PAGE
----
Statement by Cold Spring Harbor Laboratory addressing remarks by Dr. James D. Watson in “American Masters: Decoding Watson.”
Faculty Diversity Committee
CSHL is committed to ensuring our faculty work in an environment that is equitable and inclusive regardless of sex, gender, race, ethnicity, religion, nationality, disability, sexual orientation, veteran status, or age. We continually assess and work to improve our faculty recruitment, promotion, and retention policies with this goal in mind. Current initiatives in this area include an internal review of faculty recruitment processes, and the development of a symposium that will bring young researchers from diverse backgrounds to Cold Spring Harbor annually to present their science and learn more about being on the faculty at CSHL.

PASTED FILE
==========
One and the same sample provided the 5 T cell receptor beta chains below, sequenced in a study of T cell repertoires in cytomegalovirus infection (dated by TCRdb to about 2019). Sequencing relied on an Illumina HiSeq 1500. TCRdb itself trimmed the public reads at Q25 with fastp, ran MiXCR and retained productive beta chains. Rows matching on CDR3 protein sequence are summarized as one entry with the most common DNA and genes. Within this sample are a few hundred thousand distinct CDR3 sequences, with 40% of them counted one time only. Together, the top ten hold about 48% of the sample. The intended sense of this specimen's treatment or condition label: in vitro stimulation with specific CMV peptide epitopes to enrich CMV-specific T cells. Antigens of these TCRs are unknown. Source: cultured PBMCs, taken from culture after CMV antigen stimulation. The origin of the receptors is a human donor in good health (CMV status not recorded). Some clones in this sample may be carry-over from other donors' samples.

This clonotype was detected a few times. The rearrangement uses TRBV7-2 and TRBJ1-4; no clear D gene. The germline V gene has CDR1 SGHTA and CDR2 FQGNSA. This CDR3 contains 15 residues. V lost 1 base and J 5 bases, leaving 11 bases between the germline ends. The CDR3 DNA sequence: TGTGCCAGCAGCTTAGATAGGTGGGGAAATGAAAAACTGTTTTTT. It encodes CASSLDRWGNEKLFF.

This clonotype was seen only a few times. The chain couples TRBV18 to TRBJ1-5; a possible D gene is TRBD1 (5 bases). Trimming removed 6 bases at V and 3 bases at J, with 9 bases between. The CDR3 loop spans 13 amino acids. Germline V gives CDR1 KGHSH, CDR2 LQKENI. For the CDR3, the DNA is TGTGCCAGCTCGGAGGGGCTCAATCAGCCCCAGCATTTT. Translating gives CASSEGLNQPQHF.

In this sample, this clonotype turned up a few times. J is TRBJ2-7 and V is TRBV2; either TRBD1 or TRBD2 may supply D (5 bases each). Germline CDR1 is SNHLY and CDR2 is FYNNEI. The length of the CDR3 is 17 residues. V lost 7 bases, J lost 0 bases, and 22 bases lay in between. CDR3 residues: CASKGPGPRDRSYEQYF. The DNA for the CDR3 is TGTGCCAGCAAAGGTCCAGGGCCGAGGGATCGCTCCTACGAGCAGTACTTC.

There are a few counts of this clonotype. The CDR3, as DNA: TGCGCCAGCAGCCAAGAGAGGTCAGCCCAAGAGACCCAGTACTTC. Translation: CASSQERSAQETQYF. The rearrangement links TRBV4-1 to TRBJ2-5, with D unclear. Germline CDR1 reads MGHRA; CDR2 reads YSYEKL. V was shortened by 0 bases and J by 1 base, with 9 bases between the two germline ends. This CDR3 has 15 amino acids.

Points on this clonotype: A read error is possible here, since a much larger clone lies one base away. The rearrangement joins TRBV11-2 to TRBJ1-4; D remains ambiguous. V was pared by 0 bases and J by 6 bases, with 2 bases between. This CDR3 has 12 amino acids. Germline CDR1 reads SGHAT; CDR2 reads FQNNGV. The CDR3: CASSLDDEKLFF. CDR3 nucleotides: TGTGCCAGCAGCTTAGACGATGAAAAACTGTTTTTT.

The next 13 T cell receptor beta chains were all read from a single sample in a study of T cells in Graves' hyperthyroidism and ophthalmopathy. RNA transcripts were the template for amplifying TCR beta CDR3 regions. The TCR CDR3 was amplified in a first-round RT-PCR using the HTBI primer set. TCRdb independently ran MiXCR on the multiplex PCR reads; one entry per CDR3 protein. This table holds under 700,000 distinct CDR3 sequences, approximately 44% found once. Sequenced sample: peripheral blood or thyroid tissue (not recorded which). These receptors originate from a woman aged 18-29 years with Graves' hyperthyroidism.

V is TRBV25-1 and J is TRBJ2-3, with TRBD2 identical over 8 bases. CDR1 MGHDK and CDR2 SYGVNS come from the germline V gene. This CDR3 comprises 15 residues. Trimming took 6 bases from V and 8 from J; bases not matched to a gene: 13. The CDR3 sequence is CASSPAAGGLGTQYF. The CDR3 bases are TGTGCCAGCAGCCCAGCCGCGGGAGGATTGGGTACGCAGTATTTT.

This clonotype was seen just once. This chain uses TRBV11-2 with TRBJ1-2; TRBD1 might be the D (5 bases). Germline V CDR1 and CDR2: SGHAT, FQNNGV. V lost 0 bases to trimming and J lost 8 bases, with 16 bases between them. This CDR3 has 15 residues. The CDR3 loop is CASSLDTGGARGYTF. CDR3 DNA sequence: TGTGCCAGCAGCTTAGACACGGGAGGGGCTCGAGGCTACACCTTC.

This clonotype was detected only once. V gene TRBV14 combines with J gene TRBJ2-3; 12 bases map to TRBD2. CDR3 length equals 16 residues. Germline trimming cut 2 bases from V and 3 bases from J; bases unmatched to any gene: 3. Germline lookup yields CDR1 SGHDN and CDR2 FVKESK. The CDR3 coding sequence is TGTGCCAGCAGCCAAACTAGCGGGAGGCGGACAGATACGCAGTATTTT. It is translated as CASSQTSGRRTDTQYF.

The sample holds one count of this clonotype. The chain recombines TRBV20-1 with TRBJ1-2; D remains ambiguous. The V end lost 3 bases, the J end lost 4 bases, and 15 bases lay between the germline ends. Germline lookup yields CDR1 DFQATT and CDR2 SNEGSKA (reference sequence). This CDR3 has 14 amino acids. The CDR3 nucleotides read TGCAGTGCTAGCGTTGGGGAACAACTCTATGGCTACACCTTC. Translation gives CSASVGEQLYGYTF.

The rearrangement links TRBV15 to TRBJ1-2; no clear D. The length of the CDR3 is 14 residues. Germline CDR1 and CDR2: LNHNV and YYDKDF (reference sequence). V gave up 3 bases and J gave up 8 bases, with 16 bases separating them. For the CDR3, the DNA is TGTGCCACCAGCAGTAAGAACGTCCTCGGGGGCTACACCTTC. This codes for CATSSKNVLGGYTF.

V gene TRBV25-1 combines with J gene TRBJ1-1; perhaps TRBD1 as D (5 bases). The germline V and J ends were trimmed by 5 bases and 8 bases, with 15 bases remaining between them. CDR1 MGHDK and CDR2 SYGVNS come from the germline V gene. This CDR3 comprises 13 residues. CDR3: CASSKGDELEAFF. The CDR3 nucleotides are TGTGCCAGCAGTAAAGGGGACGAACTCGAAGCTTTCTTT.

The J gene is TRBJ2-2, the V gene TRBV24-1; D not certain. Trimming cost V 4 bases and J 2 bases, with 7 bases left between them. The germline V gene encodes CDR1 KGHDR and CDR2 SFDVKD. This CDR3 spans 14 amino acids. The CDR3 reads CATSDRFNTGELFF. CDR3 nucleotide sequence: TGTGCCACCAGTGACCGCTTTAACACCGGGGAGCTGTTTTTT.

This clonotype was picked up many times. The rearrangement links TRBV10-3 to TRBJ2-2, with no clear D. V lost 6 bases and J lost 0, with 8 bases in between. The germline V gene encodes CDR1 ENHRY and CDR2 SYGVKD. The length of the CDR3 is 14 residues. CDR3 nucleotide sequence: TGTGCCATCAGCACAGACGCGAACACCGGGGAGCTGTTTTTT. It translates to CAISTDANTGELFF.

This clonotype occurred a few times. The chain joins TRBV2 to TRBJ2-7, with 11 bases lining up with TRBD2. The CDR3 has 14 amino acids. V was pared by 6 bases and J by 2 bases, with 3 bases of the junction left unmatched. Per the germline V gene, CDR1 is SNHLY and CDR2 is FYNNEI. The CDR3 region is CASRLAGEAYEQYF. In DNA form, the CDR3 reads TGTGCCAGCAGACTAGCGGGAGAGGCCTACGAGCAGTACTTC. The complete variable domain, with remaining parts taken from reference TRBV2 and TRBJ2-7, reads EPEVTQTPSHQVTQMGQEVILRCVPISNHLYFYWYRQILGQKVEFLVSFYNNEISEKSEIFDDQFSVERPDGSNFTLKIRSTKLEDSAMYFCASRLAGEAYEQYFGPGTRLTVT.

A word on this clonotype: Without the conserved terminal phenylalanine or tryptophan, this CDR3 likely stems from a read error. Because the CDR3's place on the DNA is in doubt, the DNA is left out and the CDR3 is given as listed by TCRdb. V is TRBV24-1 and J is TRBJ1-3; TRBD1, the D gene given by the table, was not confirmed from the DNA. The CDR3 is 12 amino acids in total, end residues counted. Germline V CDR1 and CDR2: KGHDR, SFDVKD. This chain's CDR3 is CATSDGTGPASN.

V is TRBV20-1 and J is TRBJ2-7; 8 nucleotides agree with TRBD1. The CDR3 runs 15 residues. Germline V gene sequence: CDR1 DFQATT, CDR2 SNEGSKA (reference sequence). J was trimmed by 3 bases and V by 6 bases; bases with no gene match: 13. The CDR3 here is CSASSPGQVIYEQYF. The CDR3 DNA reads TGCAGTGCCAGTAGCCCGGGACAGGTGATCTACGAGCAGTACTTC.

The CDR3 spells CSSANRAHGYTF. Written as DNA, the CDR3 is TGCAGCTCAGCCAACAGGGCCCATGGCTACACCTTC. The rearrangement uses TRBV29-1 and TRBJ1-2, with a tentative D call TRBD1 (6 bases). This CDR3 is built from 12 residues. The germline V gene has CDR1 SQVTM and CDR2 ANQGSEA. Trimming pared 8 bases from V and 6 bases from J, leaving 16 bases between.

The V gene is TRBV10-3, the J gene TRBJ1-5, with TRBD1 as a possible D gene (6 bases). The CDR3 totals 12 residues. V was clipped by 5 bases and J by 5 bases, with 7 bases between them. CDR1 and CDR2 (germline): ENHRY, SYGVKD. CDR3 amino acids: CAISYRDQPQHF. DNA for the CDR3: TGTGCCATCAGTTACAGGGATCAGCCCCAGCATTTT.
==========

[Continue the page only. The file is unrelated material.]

Leadership & Mentorship Training
As part of CSHL’s career and professional development efforts, we are currently implementing mentorship training for CSHL faculty, postdocs, and students based on curriculum from the Center for the Improvement of Mentored Experiences in Research at the University of Wisconsin. Our goal is to foster a research training environment that is inclusive and supportive for all trainees.
Being a scientific institution, CSHL believes the first step in almost any project involves data collection and literature review. To wit, we conduct regular climate assessments to understand employees’ and trainees’ perceptions of the working environment on campus. With the help of Mercer|Sirota, we are currently conducting an assessment designed to learn whether our employees and trainees see CSHL as a workplace that is free from harassment and discrimination.